Answer: Yes. On the voyage on the Mayflower, food and water supplies became almost distinct. Eventually sickness began to spread over the ship. Some of the passengers and crew died on the way to the New World.
Answer: A pilgrimage is a religious journey, and people would often times, and they still do, go on a pilgrimage to hopefully become more religious, to connect with their god(s). Or they might do it to prove their loyalty to their religion.
Answer: The simplest answer is the following: the pilgrims were in fact Puritans. The Puritans (a religious sect which Oliver Cromwell belonged to) made their way to the New World as a way to escape religious persecution in England. The New World offered them the chance of establishing a colony where they could worship freely. The pilgrims were not the first Europeans to arrive in the New World. The Spanish settled St. Augustine much earlier and the Vikings likely were in the Newfoundland/Labrador area in the 11th Century.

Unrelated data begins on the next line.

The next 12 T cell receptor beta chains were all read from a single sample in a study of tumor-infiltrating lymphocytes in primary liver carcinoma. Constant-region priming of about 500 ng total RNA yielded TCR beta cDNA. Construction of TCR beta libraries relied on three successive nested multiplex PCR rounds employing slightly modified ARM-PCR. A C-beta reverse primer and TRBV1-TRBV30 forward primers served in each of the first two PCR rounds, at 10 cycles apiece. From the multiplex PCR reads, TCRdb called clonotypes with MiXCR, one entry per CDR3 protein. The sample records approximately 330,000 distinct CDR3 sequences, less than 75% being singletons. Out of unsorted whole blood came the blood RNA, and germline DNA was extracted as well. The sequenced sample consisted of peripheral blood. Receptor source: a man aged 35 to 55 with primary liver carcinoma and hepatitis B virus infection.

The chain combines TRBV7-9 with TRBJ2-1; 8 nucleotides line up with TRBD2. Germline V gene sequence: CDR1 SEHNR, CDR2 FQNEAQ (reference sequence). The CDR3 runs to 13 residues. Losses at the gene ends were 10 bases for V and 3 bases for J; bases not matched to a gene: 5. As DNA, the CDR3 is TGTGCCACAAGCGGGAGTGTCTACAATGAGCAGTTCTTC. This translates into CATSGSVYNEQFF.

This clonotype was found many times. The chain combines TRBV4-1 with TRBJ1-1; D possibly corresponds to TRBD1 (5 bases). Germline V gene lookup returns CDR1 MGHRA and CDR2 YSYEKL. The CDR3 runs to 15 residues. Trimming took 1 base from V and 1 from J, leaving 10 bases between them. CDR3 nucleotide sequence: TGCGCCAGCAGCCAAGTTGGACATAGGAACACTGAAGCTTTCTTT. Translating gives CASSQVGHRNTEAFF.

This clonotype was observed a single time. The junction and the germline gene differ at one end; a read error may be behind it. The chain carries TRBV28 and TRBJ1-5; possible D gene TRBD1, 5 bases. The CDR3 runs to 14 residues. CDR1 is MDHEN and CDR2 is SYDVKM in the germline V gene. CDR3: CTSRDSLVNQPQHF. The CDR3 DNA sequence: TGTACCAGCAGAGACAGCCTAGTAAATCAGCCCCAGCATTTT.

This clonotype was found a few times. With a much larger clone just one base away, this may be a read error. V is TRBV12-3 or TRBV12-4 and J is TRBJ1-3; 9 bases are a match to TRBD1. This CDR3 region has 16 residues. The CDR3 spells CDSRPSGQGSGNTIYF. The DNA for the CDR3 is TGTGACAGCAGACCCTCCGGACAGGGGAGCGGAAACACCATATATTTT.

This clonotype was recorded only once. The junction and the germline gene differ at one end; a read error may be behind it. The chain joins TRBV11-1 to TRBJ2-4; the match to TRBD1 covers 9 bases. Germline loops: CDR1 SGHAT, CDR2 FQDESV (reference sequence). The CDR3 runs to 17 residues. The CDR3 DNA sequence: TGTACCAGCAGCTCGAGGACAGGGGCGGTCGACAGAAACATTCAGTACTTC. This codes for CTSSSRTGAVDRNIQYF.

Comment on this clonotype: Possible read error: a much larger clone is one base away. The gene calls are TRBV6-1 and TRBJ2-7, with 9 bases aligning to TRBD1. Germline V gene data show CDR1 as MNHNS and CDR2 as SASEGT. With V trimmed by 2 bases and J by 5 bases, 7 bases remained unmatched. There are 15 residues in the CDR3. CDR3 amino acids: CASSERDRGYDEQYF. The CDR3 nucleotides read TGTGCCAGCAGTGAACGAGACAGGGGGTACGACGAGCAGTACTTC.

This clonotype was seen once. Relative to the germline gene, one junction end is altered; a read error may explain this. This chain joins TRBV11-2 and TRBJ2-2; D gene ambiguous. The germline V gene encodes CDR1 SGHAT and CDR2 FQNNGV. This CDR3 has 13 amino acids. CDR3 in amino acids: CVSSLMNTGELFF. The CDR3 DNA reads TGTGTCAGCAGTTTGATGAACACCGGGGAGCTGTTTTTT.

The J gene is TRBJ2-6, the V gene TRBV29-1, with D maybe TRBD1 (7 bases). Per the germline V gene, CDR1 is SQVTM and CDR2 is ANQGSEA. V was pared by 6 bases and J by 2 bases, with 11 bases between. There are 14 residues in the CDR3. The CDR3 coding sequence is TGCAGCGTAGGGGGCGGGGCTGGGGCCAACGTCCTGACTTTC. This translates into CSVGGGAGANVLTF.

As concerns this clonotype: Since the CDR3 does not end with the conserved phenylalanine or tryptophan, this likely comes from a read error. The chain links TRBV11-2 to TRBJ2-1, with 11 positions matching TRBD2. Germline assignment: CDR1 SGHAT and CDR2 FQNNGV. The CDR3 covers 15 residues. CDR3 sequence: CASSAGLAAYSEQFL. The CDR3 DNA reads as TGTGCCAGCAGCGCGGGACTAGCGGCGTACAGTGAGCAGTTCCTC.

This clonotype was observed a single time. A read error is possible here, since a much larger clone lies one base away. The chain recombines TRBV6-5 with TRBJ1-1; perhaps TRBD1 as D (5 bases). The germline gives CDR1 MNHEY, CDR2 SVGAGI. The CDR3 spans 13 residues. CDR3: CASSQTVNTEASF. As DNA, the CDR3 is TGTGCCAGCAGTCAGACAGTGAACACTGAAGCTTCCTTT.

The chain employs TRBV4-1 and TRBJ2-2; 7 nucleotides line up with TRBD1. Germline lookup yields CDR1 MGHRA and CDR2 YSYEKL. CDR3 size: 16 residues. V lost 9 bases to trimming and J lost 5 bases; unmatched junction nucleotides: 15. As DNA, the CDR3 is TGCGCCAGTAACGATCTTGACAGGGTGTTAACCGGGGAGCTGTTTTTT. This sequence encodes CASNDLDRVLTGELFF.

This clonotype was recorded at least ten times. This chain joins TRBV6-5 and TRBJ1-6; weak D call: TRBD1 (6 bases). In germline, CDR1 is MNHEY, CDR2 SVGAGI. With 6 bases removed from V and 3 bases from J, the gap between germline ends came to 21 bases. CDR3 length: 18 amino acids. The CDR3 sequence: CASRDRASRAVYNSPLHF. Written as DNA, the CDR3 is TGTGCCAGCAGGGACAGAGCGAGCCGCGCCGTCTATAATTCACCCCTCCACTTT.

Note: myths and legends abound about where the pilgrims first landed. Typically, it is assumed they landed at Plymouth Rock; however, this may in fact not be the case.
Answer: When the pilgrims first moved to North America, the whole community planted in the same field and would share the crops. Which led to shortage of food. But then they were allowed to have their own private garden which they worked harder on and that led up to a surplus of food, therefore, they were able to survive.
Answer: I want to know how did the pilgrims separated?dude open your book and find it out yourself because your life sucks hahahaha and it is all cause of a man called Rick Eyerly okay he is the reason you are suffering